Why Leaders Fail to Realize They're Wrong
Everyone makes mistakes, but those in powerful positions make many more.
Posted November 12, 2021 | Reviewed by Tyler Woods
- Leaders often fortify themselves with delusional self-confidence.
- It's not just executives, we are all less self-aware than we think.
- Our society idealizes winning and grit, which amplifies this admit-no-wrong style.
It's not easy for leaders to acknowledge they've made a mistake. It's even harder for them to admit they are wrong. That's why many leaders adopt a "never apologize" mindset—they stick to their guns rather than admit they were wrong and cut their losses.
As a culture consultant, I often see leaders fortify themselves with delusional self-confidence. They think that not admitting fault makes them look stronger.
Being Wrong Is Not a Disease
We are psychologically inclined to believe we're correct, even if facts prove the contrary. We love being right. However, our lives are full of illusions, memory failures, and irrational beliefs. The conviction that we are right leads us into error.
Error Blindness is a term coined by Kathryn Schulz. She believes we don't have an internal cue to know we are wrong about something until it's too late. She explains in Being Wrong that this delusional self-confidence goes through three phases.
First, we are wrong but don't yet realize it. We fail to double-check facts because we assume we are right. Second, when we finally realize we are wrong, we feel under attack. Finally, we fortify ourselves in denial—we don't want to admit to others that we were wrong.
This delusion gets amplified if you hold a powerful position.
Organizational psychologist Tasha Eurich coined the phrase "CEO's Disease" to refer to this condition. It's the result of low external self-awareness. As you work your way up the corporate ladder, you'll start to receive less candid feedback. Your colleagues become afraid to disagree with you and start filtering what they say.
It's not just executives, we are all less self-aware than we think. Research by Dr. Eurich shows that 95 percent of people believe they are self-aware, but only 10 to 15 percent actually are. It doesn't matter if you have one-on-one meetings with your direct reports and your company facilitates 360-degree performance appraisals. Often, those results don't count.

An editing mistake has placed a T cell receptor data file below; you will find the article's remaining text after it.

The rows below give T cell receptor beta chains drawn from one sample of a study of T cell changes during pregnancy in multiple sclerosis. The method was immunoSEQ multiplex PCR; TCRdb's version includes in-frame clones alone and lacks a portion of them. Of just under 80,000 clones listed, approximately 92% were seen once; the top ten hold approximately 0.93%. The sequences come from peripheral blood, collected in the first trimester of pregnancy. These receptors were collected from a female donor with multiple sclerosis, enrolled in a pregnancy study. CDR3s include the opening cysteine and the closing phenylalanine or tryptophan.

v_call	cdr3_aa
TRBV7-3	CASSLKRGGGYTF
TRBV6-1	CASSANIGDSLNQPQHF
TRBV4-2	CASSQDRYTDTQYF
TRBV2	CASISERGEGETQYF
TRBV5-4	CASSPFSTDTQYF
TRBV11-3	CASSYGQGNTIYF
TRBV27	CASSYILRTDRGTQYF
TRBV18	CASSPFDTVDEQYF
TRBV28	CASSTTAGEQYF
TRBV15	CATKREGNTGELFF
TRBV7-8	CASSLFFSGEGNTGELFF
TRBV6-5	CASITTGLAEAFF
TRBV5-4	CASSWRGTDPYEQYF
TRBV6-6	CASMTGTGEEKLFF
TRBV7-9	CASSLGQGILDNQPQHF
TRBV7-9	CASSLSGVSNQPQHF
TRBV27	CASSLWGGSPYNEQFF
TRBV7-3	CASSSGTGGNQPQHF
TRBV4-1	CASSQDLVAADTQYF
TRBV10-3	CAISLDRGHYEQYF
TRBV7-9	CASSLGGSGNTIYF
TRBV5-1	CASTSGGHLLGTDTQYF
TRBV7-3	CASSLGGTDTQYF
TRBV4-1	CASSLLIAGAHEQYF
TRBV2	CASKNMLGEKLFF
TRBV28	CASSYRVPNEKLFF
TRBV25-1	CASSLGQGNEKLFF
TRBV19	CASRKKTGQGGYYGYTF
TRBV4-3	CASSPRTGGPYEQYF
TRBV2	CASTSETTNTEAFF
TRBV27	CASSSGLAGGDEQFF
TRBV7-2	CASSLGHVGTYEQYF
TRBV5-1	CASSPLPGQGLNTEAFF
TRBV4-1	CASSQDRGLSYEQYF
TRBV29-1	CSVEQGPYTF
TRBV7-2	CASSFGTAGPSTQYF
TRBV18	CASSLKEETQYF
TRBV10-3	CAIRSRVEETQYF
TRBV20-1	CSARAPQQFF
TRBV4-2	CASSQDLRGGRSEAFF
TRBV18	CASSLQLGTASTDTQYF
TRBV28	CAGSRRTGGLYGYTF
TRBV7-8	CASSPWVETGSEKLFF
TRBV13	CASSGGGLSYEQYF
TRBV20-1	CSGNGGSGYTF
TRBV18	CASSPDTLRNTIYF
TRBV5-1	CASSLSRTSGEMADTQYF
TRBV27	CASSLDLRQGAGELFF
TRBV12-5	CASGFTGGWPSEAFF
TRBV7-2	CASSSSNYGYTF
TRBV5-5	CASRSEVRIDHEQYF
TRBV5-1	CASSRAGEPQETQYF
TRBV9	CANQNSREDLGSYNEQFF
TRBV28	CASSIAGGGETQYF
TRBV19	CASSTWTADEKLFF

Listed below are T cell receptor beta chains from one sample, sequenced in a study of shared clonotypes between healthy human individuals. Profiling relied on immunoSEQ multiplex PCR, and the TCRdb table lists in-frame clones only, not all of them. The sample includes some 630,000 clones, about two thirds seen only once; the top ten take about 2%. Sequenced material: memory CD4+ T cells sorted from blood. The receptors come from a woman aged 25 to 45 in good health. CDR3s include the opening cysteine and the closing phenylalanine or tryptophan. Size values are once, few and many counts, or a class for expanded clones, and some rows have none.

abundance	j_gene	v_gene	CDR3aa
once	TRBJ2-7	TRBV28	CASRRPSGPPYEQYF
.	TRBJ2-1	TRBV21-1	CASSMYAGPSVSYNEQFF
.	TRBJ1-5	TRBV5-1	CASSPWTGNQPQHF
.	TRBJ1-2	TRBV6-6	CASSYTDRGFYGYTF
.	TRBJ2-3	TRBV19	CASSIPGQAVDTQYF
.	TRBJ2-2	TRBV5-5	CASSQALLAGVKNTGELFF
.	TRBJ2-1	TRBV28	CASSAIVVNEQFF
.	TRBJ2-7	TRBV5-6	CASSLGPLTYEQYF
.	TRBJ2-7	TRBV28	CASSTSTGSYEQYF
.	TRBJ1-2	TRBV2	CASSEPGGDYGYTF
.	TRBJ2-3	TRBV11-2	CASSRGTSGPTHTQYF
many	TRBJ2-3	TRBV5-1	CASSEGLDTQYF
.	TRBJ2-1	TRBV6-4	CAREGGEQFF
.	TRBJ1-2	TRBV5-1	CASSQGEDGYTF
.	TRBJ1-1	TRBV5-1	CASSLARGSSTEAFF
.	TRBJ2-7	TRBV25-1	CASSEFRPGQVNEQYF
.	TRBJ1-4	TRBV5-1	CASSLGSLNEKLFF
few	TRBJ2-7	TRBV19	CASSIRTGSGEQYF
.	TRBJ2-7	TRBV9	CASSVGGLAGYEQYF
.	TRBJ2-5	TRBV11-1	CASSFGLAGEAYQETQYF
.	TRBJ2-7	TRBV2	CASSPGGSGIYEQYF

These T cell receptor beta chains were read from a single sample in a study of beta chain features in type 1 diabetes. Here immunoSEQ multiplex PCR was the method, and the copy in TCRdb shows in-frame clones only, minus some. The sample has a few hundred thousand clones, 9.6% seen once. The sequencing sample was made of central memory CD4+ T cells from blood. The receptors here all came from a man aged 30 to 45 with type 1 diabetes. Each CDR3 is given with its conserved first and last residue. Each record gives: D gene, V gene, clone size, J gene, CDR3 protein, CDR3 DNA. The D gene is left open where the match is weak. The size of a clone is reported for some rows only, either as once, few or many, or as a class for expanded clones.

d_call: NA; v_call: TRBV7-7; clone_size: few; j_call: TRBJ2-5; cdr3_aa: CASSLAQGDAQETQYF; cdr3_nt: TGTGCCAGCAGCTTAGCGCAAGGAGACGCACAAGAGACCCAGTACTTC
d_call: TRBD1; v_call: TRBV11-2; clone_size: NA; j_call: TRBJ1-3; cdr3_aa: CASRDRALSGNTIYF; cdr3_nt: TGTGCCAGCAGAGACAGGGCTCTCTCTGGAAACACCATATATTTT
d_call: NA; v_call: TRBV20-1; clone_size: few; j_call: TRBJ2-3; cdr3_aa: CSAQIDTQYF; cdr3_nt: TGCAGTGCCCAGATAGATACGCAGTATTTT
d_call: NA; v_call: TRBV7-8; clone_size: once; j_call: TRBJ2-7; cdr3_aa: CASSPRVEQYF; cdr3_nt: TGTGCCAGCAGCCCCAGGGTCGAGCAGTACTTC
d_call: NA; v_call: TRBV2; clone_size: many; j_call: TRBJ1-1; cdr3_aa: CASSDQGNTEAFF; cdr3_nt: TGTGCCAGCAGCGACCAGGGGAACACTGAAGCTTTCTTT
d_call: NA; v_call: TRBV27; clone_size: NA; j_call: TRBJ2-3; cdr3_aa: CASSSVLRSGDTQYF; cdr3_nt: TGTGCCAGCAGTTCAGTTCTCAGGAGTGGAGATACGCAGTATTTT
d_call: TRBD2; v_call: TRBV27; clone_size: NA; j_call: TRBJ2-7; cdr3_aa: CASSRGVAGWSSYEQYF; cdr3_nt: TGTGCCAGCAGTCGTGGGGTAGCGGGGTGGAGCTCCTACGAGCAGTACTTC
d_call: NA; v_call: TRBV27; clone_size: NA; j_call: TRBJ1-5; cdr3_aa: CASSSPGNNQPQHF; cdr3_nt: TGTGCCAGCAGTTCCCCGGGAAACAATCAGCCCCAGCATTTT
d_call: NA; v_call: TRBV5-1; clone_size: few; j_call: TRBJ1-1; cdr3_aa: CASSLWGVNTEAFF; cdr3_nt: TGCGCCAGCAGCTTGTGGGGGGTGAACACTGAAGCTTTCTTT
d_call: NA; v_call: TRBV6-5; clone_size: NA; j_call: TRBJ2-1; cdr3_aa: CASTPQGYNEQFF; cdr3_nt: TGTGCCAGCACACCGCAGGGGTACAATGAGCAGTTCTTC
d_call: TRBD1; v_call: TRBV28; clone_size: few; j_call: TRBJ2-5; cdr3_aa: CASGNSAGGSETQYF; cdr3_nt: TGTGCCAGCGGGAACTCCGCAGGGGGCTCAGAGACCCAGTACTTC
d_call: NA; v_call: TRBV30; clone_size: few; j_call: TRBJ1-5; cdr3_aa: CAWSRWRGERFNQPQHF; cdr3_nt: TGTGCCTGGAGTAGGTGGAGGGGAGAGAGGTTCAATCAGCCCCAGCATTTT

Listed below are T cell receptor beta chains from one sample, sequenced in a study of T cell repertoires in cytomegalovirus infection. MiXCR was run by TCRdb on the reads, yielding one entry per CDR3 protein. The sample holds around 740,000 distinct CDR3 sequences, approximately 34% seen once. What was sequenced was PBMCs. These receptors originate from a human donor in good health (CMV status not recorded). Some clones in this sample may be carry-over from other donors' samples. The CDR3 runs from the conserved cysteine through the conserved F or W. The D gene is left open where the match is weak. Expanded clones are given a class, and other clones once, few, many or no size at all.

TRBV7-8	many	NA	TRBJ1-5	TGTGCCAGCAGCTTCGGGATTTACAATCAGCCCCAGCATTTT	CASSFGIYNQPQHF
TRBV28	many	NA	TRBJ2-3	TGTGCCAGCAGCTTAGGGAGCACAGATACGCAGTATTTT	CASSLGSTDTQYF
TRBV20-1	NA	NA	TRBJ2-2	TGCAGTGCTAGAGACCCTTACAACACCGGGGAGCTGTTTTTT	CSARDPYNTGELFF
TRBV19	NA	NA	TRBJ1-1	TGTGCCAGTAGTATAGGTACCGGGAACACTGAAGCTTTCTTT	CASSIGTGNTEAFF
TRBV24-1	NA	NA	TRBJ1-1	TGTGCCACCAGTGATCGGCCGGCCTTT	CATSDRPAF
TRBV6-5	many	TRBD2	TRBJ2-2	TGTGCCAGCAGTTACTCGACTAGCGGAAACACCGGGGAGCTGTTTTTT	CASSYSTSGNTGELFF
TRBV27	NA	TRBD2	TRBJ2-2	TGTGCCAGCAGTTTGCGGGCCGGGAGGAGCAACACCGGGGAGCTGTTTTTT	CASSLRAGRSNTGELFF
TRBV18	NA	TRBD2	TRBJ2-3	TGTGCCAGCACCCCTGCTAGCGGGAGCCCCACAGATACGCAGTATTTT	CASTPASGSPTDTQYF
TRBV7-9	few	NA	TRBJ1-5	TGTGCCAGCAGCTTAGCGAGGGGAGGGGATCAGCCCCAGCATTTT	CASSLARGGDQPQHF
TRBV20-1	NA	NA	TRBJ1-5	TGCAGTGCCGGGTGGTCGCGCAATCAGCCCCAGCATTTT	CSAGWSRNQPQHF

As a culture, we celebrate overconfident leaders over those who are self-aware, vulnerable, and humble. Acknowledging a mistake signals weakness to many.
Many corporate leaders exhibit narcissistic traits. According to a study out of Oregon State University, narcissists don't learn from their mistakes because they don't think they make any. They neither take advice from other people nor trust others' opinions. Narcissism is directly linked to having power. As the researchers explain, "Narcissists do this way more because they think they're better than others."
Our society idealizes winning and grit, which amplifies this admit-no-wrong style. This is why leaders so often make decisions based on popularity rather than evidence. However, effective leaders prioritize the truth over their reputation. They know that winning requires cutting their losses.
Admit You're Wrong – Cut Your Losses
There's a huge difference between giving up and realizing it's time to quit.
In The Psychology of Sunk Cost, professor Hal Richard Arkes explains the trap in which most of us fall. The more money, time, or effort we spend, the more we want to continue investing in a project. The psychological justification for this behavior is based on the desire not to look like a loser.
Stubbornness often becomes a liability for leaders. They fall into the "sunk cost" trap. They don't want to write off all the money and time invested in an endeavor. By justifying a bad decision, they keep increasing their losses.
Here's what you can do to avoid falling into the sunk cost trap:
Know your own limitations: Challenge your assumptions about yourself. Ask yourself, "What if I am the wrong one?" Before trying to show you're right, give others the benefit of the doubt. One of the most successful companies in its country, 7-Eleven Japan built a culture of continually asking probing questions.
Share your mistakes: Model the right behavior by sharing your recent mistakes with your team. Organize a monthly meeting where everyone can share their errors and what they learned from them. Be the first to share to encourage others to do so. The CEO of the Tata Group, an Indian automotive manufacturer, Natarajan Chandrasekaran, believes that mistakes are goldmines and created an award to encourage failure—and learning from it.
Say "I don't know" more often: Nothing sends a stronger message than intellectual humility. Leaders believe their reputation depends on having all the answers. Great leaders ask the right questions and let their teams find the solution. You don't need to know it all.
What's working? What's not working?: If you ask what you're doing wrong, people may feel too intimidated to respond candidly. If you ask for what you're doing right, you'll just receive flattering words. Ask for both at the same time. Ask your team to give feedback on what's working and what's not, a method employed by Steve Jobs.
Cut your losses: Rather than throwing good money after bad, be ready to change course. Sunk costs play a crucial role in the decision-making process. Don't worry about your reputation. It's better to take the risk of looking weak but being right than looking strong and being wrong.
Fearless leaders make the right choices even if it costs them.